As an environmental sociologist, I study and teach about how people make and respond to environmental change and how groups of people do or do not work out concerns about the material world. I am an assistant professor in the Department of Global Development (formerly Development Sociology) at Cornell University.
In China, I have worked with ecologists, geographers, anthropologists, and agricultural scientists to understand how people and landscapes respond to efforts at rural development, reforestation, and biodiversity conservation. In a new project, our team is joining sociology, landscape ecology, and genetics to examine patterns of crop disease unfolding in smallholder, cooperative, and corporate apple orchards.
In New York, I work with Cornell’s Community and Regional Development Institute to learn about community responses to flood risk in New York’s Hudson River estuary. I am also working with a group of conservation biologists to analyze relationships between biodiversity and socioeconomic status in urban areas around the world.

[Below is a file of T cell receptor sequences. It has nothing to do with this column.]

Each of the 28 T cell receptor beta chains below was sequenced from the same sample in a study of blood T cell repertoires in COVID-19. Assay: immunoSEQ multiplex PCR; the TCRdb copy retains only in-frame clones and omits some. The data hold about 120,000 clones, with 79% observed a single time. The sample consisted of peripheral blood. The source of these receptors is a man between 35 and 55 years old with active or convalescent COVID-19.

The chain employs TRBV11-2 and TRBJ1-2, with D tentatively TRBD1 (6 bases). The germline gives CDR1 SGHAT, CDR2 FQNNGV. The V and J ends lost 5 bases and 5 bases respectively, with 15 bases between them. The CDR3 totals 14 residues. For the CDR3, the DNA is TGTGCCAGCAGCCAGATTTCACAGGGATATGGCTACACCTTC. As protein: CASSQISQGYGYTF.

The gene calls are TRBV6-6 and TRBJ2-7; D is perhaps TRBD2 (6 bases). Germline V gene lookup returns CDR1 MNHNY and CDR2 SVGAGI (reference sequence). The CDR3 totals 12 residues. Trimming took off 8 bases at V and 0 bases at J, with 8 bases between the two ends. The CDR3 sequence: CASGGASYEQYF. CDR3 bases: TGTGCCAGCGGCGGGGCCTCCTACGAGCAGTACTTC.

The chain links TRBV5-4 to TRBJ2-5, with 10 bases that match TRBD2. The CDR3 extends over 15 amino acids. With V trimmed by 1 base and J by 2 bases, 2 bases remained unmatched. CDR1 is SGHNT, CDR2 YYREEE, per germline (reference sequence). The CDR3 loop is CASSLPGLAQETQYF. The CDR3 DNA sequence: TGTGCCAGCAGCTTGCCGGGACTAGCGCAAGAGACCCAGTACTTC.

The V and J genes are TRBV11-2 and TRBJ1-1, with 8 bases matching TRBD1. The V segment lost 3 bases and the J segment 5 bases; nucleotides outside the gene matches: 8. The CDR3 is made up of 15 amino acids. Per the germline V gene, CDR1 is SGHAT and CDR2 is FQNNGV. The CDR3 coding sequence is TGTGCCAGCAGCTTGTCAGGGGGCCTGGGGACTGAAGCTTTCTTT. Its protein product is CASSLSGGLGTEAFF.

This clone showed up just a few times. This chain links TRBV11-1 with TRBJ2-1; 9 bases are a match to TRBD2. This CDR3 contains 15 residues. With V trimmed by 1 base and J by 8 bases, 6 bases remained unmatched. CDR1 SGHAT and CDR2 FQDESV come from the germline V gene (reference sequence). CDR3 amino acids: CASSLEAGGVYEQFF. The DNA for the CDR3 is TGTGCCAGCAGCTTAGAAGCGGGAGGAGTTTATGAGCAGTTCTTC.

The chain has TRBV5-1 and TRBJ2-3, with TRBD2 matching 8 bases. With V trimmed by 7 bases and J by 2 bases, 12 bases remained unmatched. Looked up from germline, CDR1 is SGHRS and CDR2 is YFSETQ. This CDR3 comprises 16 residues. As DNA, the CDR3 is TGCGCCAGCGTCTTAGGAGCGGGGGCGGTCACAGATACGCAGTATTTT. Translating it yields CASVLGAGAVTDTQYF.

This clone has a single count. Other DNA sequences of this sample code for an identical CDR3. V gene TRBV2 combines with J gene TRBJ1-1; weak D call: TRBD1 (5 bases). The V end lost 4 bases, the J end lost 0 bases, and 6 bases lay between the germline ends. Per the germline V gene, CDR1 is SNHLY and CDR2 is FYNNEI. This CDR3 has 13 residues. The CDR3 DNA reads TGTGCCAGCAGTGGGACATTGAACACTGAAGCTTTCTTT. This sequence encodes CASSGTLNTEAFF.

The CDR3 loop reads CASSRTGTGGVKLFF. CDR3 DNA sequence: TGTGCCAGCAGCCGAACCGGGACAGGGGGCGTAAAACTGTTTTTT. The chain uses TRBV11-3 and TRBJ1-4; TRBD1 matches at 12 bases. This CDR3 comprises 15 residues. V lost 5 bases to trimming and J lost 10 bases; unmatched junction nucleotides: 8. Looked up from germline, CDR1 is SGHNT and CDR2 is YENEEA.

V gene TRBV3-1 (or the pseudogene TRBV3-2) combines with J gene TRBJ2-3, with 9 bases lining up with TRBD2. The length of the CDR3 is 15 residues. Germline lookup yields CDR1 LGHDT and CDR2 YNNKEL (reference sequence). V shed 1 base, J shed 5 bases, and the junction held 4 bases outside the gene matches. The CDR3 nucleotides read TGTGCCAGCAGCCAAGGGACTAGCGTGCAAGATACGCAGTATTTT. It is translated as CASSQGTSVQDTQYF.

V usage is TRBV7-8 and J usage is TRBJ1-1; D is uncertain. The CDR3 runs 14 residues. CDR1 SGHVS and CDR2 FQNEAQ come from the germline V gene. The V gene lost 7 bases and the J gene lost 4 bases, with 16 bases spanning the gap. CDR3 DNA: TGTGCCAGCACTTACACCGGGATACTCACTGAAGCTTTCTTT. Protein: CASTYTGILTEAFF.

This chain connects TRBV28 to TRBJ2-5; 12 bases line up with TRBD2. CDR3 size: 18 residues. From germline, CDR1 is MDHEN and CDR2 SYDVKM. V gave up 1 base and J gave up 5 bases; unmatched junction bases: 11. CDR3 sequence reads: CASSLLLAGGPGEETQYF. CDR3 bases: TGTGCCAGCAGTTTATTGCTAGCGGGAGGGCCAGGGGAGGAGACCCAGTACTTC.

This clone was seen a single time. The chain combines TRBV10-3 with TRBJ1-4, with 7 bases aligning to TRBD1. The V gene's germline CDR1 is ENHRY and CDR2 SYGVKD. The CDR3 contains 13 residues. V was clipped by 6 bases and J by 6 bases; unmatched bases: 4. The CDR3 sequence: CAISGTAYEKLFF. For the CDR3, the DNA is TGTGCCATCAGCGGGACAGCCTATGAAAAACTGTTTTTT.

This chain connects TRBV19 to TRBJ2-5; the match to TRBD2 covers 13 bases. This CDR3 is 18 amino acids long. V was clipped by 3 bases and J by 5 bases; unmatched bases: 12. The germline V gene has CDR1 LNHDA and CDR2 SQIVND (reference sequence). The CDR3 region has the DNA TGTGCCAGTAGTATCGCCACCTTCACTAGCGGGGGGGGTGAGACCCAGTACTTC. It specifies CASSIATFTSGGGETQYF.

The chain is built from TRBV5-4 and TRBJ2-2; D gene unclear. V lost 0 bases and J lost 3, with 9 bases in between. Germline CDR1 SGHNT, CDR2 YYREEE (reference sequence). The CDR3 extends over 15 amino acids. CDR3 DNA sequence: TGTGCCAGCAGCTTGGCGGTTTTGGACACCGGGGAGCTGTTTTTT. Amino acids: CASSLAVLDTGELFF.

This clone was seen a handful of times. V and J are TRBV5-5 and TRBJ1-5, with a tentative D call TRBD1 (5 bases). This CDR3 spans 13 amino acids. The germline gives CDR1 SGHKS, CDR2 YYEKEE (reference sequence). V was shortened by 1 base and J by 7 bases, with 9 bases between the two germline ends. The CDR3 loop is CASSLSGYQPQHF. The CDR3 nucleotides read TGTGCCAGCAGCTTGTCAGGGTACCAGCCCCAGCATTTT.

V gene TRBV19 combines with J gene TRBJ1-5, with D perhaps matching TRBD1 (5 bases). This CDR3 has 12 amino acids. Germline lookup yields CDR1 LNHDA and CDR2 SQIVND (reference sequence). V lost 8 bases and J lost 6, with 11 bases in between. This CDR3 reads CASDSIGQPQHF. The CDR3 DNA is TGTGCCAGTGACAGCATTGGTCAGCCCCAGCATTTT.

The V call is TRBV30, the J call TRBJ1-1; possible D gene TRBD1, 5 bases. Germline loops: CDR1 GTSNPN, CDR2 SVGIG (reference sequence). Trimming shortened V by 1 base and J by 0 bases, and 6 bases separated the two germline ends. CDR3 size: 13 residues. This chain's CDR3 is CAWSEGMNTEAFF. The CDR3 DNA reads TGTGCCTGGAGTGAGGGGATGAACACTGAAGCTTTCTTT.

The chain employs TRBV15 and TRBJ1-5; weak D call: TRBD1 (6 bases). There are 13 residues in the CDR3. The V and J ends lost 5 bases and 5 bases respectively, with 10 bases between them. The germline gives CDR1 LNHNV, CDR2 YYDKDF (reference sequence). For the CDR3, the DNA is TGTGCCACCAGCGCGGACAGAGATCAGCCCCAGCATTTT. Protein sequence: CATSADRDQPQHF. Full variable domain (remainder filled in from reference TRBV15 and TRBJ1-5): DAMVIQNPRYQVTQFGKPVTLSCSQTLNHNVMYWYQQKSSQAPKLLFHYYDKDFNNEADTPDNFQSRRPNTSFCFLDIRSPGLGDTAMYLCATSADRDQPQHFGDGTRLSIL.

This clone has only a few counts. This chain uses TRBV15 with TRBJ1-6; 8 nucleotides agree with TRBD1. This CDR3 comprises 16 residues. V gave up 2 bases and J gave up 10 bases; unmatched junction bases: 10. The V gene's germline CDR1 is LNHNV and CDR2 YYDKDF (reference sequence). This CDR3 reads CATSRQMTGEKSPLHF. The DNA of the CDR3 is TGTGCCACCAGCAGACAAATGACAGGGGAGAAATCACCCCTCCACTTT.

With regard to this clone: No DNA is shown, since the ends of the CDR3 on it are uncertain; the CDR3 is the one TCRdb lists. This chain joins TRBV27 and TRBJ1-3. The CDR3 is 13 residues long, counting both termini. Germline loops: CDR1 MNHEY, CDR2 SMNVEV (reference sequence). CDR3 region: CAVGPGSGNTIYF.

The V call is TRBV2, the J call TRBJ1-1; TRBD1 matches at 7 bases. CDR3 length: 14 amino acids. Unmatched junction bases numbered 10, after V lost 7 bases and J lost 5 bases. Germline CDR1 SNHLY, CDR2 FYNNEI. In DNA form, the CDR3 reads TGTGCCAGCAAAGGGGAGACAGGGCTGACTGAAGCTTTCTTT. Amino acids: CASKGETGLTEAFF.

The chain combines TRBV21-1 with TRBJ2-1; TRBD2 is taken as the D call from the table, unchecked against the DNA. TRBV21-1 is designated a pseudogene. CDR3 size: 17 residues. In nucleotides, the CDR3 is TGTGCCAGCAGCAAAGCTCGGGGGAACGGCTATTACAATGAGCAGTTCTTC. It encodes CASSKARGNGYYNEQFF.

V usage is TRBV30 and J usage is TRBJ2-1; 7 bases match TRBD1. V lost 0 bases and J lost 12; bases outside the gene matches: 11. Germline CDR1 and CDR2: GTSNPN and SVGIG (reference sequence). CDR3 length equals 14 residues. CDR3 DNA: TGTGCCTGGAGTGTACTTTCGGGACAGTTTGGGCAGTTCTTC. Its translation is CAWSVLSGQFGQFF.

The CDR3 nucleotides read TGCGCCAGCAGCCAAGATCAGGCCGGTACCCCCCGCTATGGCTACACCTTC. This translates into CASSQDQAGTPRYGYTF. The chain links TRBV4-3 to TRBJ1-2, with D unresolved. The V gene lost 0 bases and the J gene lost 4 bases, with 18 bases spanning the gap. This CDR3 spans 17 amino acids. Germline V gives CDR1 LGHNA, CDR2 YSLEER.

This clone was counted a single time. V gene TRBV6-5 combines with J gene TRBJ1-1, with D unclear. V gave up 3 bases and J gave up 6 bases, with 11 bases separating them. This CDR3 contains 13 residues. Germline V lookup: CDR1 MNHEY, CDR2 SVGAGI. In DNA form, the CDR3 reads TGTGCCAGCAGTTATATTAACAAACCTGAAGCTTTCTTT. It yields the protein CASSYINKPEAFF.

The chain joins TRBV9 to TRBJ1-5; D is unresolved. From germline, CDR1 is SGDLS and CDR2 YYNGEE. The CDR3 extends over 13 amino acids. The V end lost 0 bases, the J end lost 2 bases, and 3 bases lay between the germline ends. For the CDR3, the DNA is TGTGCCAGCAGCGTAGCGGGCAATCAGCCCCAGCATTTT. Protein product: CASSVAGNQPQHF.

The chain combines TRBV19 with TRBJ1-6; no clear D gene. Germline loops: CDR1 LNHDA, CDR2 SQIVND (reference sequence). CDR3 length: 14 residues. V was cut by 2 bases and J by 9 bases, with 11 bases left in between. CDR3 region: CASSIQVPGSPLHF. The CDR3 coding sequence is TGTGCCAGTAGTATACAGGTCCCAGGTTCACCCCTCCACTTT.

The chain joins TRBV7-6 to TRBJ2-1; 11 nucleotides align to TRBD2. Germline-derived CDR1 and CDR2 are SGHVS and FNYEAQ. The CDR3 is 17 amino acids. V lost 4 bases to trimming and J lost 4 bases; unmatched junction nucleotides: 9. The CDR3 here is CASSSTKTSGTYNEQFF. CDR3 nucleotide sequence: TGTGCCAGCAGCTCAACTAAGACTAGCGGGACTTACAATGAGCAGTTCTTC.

Some recent publications: in World Development, Explaining Heterogeneous Afforestation Outcomes: How Community Officials and Households Mediate Tree Cover Change in China; in the Journal of Peasant Studies, Ecological Civilization in the Mountains: How Walnuts Boomed and Busted in Southwest China; and in The China Quarterly, Stabilizing Forests and Communities: Accommodative Buffering within China’s Collective Forest Tenure Reform.